An increasing number of Dutch primary schools are changing their timetables to cope with the mounting shortage of teachers and volunteers, according to a report by educational research group Duo.
In particular, lunch breaks are being shortened and schools are closing earlier in the day, Duo said, after carrying out a survey of 400 school directors.
Only a third of primary schools now start at the traditional time of 8.30 to 8.45am and close between 14.30 and 15.30, with children mainly going home for lunch and no school on Wednesday afternoon. In the 2011-2012 school year, 77% of schools kept to this schedule.
One in four of the schools in the survey said they have now introduced a roster with a short lunch break, no lessons on Wednesday afternoon and an end to formal lessons at 2.45pm.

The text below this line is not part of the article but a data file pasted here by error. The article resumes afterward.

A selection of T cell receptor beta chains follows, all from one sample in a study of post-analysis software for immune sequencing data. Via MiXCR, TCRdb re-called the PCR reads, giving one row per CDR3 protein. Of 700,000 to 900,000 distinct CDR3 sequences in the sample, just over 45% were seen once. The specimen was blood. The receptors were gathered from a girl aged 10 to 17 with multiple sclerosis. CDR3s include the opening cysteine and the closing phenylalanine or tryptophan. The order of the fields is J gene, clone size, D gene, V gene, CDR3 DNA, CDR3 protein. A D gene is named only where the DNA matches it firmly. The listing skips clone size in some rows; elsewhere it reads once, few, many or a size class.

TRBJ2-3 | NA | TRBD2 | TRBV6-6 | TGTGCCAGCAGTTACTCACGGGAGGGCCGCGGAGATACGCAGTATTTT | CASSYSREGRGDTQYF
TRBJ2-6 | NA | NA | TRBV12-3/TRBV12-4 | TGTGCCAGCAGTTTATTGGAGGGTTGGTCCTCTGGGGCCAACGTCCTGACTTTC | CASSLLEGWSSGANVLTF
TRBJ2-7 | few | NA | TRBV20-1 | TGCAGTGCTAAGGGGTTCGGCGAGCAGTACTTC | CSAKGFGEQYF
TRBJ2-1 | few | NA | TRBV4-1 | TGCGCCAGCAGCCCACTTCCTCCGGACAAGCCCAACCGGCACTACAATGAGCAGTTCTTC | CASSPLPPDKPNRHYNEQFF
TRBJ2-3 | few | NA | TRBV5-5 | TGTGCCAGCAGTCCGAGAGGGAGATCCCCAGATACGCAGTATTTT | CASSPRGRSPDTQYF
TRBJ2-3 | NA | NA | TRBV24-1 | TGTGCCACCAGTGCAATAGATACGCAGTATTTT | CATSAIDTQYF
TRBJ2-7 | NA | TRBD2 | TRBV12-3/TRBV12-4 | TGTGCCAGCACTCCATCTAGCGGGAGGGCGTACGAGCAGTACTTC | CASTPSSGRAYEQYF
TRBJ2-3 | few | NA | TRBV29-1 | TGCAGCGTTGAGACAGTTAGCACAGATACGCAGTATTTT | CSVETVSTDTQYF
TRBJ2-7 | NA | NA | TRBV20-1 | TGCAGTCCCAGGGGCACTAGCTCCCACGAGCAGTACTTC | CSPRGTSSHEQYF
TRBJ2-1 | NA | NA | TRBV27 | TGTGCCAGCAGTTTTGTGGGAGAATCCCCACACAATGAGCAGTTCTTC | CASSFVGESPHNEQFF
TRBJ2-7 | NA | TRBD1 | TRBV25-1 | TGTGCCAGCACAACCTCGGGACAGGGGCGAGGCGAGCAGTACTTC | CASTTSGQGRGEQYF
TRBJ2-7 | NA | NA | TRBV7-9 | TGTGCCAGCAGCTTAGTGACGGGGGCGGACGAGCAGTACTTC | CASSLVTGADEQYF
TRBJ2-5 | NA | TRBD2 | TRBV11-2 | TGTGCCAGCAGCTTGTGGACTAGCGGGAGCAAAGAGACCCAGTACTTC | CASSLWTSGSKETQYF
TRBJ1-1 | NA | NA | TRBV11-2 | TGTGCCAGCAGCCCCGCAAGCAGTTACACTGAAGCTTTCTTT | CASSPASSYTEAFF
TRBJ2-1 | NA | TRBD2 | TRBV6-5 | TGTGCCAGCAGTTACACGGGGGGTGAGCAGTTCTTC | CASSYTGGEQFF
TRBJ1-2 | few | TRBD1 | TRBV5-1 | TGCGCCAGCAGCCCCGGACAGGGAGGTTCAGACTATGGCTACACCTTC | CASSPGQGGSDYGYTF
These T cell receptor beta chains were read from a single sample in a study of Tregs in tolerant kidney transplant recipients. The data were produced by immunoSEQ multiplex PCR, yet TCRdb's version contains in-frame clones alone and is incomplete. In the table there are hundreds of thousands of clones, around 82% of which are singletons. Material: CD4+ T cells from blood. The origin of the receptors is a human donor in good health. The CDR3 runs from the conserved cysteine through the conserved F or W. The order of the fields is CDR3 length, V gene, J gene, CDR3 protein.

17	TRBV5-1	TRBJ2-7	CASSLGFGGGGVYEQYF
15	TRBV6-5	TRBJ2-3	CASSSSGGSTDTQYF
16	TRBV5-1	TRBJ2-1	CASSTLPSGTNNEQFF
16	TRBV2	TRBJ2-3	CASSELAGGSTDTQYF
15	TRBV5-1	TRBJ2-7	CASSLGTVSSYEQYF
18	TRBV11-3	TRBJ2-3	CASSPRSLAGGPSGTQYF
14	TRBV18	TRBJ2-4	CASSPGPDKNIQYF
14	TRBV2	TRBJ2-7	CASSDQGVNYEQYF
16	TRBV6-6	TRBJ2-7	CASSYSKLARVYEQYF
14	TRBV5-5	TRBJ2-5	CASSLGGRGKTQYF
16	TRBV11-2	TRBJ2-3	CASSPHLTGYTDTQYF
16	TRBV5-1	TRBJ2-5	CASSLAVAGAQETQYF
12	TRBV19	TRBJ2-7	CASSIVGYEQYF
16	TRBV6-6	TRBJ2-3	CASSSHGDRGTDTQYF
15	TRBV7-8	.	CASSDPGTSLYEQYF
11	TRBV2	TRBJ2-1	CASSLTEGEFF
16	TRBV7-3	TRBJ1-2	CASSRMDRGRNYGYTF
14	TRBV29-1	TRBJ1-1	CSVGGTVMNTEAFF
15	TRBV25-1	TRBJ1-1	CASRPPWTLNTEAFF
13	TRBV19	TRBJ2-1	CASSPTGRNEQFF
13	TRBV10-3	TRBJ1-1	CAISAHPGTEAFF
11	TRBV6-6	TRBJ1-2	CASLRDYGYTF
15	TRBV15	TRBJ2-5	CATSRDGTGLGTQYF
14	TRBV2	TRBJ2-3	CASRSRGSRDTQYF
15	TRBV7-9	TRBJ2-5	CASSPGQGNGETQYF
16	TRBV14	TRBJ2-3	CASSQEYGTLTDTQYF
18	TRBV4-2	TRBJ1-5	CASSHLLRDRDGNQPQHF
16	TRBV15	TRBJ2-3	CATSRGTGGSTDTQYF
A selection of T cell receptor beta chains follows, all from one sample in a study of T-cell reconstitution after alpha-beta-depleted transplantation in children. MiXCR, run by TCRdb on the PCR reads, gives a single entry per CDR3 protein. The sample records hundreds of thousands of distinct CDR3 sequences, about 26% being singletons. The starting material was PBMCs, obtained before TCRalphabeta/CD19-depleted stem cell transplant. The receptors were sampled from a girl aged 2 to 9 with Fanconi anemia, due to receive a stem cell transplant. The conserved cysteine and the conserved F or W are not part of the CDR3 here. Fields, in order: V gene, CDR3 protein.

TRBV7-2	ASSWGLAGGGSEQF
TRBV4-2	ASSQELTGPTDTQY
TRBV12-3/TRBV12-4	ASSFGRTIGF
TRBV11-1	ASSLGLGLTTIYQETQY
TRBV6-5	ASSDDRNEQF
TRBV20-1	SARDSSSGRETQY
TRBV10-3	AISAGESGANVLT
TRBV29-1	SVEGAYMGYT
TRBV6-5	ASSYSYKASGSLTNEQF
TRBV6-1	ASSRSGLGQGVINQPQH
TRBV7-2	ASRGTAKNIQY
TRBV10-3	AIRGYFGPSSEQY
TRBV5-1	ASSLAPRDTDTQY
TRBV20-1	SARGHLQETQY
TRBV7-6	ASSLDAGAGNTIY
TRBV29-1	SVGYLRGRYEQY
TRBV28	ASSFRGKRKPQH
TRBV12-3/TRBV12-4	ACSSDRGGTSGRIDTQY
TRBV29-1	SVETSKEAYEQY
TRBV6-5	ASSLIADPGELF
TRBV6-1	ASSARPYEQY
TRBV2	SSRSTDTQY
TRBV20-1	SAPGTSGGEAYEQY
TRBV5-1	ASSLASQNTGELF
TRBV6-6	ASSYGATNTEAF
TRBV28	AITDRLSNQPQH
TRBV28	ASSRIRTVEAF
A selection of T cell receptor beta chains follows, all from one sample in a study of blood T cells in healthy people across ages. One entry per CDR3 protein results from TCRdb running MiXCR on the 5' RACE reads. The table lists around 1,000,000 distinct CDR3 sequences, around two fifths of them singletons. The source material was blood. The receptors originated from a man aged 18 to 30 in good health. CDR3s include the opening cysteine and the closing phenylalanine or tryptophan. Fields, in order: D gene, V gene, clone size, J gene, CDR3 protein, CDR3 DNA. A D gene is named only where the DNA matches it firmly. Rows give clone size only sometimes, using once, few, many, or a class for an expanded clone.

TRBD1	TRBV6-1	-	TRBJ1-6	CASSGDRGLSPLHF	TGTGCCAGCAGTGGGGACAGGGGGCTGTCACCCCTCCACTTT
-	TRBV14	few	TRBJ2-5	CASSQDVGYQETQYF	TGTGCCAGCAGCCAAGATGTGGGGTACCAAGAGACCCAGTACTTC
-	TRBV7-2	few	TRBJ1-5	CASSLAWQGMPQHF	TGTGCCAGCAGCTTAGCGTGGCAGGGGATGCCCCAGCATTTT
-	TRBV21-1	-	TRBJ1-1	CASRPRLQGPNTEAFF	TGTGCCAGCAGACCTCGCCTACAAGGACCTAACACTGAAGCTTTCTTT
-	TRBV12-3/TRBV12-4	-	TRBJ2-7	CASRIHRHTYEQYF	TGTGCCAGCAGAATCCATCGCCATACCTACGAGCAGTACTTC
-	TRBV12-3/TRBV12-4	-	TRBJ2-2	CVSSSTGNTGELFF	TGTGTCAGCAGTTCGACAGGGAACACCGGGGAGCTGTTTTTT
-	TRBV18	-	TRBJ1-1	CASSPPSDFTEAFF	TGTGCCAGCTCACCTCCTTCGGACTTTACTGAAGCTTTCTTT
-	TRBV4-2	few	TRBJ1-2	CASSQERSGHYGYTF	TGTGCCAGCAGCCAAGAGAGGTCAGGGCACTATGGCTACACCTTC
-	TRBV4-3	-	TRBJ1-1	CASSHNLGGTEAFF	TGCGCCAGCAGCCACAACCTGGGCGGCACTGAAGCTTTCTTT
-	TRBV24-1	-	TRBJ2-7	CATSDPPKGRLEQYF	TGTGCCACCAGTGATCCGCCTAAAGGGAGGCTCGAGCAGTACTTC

A similar percentage offer the same start and end times over all five days.
‘Many schools are finding it difficult to get enough parents or other volunteers to supervise the children during the long lunch break,’ Duo said.
Parental pressure is also having an effect. The shorter lunch break, spent at school rather than home, means parents only have to take their children to school once a day, giving them more flexibility as well, Duo said.
Primary schools are free to set their own timetables, as long as children are at school five days a week and are guaranteed 7,520 hours of lessons during their eight years of lower school.
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